[31.5” (2ct) | 6.5” (2ct)]
120 Grit Sandpaper | 180 Grit Sandpaper
Wood Stain (Honey)
Foam Brush/Old Rag
Faux Copper Backing
Wood Glue | Saw
Power Drill | Drill Bit Kit | Hammer
1” Black Screws
1-5/8” Black Panel Board Nails
Chicken Wire/Metal Sheet | Shears
Potting Mix | Perlite | Plants
Building the Box
- Cut Wood for Box: 32.5” (2ct) | 7.5” (2ct)
I used reclaimed wood so use whatever works for you. The box honestly doesn’t need to be as deep as I made mine, succulents do not require much soil. I simply used the wood I had so that’s why my box is on the deeper side for a living wall box.
- Cut Wood for Trim: 31.5” (2ct) | 6.5” (2ct)
Any trim/molding will do. The idea is to frame up the box to make it look like a framed picture/painting for when it is upright. Adding this trim also aids in keeping the dirt in place.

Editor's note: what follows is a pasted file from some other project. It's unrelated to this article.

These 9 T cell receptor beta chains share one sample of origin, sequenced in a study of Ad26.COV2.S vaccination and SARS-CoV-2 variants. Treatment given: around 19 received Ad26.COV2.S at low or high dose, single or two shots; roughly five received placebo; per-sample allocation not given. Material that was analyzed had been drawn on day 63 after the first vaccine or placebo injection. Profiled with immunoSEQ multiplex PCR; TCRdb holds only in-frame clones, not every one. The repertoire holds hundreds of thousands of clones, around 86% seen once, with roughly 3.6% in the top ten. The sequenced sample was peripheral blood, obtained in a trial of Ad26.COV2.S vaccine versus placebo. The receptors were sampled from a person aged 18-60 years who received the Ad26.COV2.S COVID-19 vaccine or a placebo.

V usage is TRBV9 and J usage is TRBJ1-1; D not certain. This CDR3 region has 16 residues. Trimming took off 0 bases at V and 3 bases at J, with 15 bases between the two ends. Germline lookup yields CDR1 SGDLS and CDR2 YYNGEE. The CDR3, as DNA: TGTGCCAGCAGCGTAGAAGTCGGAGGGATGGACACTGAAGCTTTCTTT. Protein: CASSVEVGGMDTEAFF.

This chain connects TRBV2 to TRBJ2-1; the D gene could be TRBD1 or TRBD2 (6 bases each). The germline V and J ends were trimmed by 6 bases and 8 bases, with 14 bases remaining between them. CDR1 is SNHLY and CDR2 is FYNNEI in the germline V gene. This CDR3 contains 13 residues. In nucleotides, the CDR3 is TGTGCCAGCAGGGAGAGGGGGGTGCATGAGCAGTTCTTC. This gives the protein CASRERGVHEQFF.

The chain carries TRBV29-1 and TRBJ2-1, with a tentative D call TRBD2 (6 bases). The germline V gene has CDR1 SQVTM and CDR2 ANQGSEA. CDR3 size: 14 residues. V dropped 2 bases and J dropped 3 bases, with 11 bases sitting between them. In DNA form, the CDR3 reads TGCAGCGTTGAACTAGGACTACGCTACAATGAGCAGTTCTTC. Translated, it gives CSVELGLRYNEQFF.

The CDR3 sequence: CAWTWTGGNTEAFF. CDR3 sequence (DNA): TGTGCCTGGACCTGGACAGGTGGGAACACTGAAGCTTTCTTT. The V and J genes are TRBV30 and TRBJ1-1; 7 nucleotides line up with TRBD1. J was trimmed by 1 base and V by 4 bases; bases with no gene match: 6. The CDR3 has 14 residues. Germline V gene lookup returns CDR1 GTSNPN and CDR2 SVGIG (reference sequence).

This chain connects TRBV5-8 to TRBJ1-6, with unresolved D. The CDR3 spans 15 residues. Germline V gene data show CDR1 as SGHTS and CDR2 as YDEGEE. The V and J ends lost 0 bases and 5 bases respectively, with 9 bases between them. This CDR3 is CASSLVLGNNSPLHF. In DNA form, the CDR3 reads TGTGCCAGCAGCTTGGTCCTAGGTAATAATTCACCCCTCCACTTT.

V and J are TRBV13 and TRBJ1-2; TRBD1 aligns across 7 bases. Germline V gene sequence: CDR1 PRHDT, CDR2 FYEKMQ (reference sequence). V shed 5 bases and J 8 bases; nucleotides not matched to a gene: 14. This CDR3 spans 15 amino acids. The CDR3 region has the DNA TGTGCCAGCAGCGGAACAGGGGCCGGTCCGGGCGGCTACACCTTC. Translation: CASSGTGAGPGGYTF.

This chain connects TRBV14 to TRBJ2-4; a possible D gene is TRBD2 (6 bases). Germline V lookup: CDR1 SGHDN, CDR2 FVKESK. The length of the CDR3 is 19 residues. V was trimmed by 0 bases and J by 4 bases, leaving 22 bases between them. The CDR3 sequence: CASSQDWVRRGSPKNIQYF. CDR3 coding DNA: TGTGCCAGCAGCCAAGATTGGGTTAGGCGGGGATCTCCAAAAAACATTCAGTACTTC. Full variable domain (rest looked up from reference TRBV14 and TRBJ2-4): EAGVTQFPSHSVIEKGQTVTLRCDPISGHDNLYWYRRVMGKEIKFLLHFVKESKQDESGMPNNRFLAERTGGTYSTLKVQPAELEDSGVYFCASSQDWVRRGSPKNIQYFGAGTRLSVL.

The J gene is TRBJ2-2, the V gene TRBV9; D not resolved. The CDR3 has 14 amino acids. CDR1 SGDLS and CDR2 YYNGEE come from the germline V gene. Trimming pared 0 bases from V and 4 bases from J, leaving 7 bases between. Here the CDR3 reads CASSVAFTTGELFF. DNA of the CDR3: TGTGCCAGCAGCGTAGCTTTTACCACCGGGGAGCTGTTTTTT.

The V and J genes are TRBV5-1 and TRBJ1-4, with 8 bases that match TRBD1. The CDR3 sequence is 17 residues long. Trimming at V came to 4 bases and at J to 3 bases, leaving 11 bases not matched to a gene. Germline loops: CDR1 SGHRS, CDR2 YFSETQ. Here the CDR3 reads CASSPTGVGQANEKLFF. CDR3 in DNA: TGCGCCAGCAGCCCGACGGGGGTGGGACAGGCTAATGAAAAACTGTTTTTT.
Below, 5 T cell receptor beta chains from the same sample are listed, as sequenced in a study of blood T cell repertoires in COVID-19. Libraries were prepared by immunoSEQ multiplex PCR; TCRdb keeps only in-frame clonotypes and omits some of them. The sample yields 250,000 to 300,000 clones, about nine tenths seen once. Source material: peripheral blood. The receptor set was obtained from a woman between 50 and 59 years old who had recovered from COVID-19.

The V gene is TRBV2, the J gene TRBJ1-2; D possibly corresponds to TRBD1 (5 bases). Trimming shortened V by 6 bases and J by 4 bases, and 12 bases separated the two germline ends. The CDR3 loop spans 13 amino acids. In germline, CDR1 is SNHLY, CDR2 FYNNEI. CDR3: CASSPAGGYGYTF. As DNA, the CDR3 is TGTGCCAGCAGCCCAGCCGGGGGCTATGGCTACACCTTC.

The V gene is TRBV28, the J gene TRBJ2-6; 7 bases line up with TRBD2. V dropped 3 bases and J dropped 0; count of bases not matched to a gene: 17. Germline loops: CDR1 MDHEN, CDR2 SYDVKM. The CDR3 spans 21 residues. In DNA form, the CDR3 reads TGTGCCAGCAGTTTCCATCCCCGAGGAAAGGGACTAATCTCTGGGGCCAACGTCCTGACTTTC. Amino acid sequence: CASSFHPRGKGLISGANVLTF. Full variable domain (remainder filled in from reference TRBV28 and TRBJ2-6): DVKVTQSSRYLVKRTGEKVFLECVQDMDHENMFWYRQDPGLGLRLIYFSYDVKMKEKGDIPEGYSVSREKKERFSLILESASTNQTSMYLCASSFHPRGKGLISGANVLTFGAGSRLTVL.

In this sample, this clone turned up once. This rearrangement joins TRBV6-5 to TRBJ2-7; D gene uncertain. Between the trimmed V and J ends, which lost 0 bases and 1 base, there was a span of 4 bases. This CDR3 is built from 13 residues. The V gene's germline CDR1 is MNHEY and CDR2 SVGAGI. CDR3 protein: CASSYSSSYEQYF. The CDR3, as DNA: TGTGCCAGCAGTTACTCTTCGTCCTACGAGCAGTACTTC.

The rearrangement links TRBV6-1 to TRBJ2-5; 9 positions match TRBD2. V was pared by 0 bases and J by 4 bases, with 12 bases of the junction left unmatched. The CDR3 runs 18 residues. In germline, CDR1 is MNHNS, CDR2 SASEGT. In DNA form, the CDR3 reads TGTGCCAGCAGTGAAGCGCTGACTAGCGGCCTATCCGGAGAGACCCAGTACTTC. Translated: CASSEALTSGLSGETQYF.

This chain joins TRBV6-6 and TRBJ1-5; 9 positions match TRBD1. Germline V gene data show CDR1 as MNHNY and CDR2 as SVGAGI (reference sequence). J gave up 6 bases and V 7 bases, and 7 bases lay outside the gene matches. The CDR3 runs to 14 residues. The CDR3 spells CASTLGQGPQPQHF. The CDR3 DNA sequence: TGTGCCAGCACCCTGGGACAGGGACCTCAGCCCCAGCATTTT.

- Screw Box Sides Together:
Screw pieces in a rotating butt joint arrangement, pre-drilling holes with a drill bit. Each board should not directly match up with the other of the same length. On each end of the box you’ll see the end-grain of one of the long boards, and the face-grain of one of the short. If you feel inclined for water sealant, use wood glue to seal boards and backing throughout this project, I however did not.
- Cut Stabilizing Wire: